We recently had the opportunity to travel to the Young Living farm in Ecuador! The entire trip was an amazing experience, so come along with me for the ride!
Young Living pampers its members! We stayed at the Hilton in Guayaquil, ate delicious catered meals, and enjoyed this YL swag bag! (The phone chargers caught the attention of airport security on the way home, but they let me keep it lol). The sunglasses are made of wood, so I can add oils to them and have diffuser sunglasses!
We took a tour of the city, including a market to purchase souvenirs and this local city park. Instead of ducks to feed, they have iguanas! They were friendly, and most of them were happy to pose for pictures. There were at least 100 in this little city park!
A shot of some of the houses on a hill in Guayaquil.
This is the original school in the town where our farm is located. It housed 40 students and had no electricity, bathroom, or running water. Temperatures year round rival Houston’s in the summer. It is HOT there. The teacher was a volunteer and came when her schedule allowed. The high school graduation rate was about 20%, and only boys. Girls had to drop out when they entered puberty because of a lack of facilities. 🙁 All in all, a sad state of affairs.
Gary Young, the founder of Young Living, has a huge heart for people, and so he decided to start a school for local kids. Admissions requirements are strict – the kids have to live in the town, be unable to afford private school, and have a desire to work hard and excel in school. These girls are two of the seniors I met. The Young Living Academy has a 100% graduation rate, and ALL of their seniors are already accepted to a university! I met a future doctor, engineer, and horticulturalist.
I love the spirit about these kids too. They are sweet, genuine, and truly thankful for what they have received. There aren’t any drug, theft, or gang issues here.
We spent an afternoon working on their school. I helped paint the mural, and Chris helped design and build these benches for the seniors to hang out on.
Finally, it was time to go to the farm!!!!
The farm consists of 1,161 total acres:
• 75 acres of ylang ylang
• 45 acres of mastrante
• 130 acres of oregano
• 15 acres of cacao
• 12 acres of lemongrass
• 1.20 acres of eucalyptus blue
• 0.80 acres of ocotea
• 50 acres of palo santo
– We are currently working on
a project to purchase 250 acres
in the rainforest to optimize the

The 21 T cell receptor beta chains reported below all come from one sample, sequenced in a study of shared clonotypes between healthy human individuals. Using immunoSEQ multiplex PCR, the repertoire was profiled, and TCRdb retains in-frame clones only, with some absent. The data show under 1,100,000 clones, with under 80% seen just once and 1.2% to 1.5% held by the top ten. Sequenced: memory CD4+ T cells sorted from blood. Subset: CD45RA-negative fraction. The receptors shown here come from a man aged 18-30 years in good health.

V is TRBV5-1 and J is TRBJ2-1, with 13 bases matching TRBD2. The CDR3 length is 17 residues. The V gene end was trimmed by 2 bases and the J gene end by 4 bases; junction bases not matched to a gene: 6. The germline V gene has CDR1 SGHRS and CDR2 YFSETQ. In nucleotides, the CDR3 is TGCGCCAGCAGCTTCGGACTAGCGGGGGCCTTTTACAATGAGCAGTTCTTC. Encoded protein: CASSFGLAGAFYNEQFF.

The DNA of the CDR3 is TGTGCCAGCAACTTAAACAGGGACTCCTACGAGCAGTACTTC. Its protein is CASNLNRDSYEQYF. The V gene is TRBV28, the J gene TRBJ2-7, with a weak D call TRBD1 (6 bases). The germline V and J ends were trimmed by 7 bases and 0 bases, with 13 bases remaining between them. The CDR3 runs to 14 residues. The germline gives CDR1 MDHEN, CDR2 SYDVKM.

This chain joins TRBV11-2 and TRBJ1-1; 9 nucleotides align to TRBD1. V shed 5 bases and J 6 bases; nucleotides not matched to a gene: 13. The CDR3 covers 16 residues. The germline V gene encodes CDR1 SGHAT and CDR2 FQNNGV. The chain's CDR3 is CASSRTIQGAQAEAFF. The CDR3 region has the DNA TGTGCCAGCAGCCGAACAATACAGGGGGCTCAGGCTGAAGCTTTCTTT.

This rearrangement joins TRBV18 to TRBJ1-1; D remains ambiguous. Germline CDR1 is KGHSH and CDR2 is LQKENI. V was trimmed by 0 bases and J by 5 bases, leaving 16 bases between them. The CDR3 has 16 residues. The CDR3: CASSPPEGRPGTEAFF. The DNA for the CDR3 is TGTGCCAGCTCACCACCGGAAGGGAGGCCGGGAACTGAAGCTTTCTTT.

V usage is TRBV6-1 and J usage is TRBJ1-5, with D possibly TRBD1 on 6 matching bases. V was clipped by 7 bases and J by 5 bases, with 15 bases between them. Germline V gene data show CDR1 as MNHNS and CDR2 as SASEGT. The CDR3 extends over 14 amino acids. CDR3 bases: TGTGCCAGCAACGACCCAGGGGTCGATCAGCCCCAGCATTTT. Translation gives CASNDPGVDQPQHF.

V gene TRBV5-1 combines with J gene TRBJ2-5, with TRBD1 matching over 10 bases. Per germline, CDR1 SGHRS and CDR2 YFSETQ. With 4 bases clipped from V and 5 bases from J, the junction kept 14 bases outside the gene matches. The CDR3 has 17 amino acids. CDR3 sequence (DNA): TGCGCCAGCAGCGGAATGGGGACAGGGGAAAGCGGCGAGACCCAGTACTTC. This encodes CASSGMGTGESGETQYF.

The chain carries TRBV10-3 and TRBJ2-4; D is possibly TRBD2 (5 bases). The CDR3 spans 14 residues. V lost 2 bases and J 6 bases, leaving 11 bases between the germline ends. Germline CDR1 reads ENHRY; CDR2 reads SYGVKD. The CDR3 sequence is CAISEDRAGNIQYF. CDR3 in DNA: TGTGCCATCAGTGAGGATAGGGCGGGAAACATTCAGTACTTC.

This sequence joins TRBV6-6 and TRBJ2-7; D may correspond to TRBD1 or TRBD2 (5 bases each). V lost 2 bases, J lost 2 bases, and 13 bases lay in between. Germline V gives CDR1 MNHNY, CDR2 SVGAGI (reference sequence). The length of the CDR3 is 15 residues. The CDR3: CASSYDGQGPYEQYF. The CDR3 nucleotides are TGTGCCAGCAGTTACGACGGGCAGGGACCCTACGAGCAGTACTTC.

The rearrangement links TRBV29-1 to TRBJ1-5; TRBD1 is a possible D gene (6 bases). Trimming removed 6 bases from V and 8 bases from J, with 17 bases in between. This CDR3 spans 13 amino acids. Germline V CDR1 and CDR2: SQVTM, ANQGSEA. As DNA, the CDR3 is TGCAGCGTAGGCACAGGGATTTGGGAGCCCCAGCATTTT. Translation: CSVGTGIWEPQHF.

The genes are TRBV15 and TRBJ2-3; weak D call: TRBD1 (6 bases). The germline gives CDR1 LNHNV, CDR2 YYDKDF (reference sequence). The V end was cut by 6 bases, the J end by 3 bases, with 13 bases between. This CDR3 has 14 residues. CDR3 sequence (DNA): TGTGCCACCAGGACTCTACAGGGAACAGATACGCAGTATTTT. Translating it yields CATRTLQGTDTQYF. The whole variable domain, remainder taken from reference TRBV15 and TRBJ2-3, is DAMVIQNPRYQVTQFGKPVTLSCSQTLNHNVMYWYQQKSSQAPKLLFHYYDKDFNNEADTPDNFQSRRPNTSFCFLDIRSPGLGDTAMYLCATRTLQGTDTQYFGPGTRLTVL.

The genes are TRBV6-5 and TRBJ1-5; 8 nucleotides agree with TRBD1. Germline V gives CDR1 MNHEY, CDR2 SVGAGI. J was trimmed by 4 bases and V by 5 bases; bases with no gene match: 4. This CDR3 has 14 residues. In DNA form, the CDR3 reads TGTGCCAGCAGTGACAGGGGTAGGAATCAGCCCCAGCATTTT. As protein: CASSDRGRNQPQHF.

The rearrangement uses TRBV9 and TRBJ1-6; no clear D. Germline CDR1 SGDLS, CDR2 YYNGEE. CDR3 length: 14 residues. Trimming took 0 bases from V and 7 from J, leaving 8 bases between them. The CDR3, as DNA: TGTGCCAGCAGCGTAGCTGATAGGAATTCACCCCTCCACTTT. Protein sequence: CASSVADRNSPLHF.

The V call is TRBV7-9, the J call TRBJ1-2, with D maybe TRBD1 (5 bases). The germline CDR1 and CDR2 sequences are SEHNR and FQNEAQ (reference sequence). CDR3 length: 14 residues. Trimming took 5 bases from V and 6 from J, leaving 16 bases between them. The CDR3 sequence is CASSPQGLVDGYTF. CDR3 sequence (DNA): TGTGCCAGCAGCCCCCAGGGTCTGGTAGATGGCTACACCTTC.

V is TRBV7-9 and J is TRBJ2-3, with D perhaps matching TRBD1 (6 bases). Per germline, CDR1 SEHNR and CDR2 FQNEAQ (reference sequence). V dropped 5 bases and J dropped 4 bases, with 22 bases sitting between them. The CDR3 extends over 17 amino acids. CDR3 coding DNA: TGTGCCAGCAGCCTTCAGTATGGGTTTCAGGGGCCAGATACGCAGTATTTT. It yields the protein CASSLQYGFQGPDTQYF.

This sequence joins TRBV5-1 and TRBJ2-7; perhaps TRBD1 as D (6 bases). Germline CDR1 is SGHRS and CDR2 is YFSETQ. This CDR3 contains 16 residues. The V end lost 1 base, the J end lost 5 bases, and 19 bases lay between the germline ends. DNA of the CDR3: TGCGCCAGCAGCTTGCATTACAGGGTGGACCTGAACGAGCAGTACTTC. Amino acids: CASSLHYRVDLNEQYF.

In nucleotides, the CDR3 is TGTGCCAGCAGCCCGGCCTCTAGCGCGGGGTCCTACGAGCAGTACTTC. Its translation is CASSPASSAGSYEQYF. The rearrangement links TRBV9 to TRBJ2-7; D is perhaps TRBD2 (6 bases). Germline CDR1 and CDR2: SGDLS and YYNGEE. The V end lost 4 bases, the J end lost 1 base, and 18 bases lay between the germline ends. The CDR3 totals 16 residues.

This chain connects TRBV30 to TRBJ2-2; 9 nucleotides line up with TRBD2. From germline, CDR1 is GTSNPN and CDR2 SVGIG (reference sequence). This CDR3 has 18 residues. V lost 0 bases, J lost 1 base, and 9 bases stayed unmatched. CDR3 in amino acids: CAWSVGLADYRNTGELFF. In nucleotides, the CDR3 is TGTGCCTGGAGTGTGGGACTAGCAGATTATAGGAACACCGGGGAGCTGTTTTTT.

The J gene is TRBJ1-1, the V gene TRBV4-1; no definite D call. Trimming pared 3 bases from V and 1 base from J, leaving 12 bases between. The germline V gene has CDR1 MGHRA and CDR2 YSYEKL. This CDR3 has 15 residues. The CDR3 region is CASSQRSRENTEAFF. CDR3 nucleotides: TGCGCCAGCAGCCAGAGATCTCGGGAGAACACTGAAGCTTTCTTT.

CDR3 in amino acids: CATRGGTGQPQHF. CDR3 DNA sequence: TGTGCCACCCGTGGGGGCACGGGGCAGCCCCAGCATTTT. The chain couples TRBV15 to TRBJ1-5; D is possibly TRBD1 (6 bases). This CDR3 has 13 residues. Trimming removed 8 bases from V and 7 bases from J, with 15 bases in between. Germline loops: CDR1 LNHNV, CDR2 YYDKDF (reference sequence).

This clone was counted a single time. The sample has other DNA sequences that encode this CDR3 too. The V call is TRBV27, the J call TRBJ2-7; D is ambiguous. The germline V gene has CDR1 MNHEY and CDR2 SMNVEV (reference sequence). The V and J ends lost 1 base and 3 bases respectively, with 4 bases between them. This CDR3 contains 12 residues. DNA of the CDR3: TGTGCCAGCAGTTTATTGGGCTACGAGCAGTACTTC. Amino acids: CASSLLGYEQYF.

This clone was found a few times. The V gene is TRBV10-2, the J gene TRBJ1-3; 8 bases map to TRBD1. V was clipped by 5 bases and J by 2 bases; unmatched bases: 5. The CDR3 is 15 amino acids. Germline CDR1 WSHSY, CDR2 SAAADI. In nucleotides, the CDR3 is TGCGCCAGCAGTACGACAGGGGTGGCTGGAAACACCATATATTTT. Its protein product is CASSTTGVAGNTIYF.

harvest of ocotea.
– The farm started with 3 employees in
2006 but now has more than 120!
This is a panoramic view! The distillery is to the right.
Ylang Ylang! Have you ever smelled it?? It smells AMAZING and is a popular ingredient in perfumes.
• The flowers of the Ylang Ylang tree are the part of the
plant that is distilled.
• Ylang Ylang is harvested year-round.
• On average, 1 worker harvests 9–10 kilos of flowers per day.
I made a little video for you, so you can see when Ylang Ylang is ready for harvest:
This is lemongrass!
Young Living has goats to provide milk and cheese for the school, AND compost for the soil! I managed to catch a goat!
These are the worm beds! It takes 6 months for the worms to process the compost. Each box has 10,000 worms!!
The greenhouse is full of baby mastrante plants!
• Mastrante is harvested every 4–5 months.
• Irrigation is stopped 3–4 weeks prior to the harvest,
which causes the plants to produce more oil.
• Mastrante can be harvested again and again without
the need to replant.
This is the Palo Santo forest! Palo Santo means “holy stick”.
PALO SANTO FOREST
• There are almost 50 acres of Palo Santo on the farm.
• Only trees that have fallen and died naturally are harvested.
• The fallen trees will stay on the ground for 2–4 years
before being distilled.
• Most of the oil is found in the trunk and roots.
What would a farm in Ecuador be without cocoa beans??
We also had fun playing on jet skis & ATV’s, riding horses, and riding a zipline from the fanciest tree house I’ve ever seen. We also spent a day at the NovaVita Health Clinic, receiving all sorts of immune boosting treatments.
With all this fun though, the most impactful thing for me was listening to stories about how Gary carved this farm out of essentially nothing. He took raw jungle and scrubland, fought off banditos, and even saved a man in a flood to see this farm come to life. Sound larger than life? Gary IS larger than life. His life and story is so inspiring to all of us to keep pursuing our goals and dreams, and don’t give up no matter the obstacles!!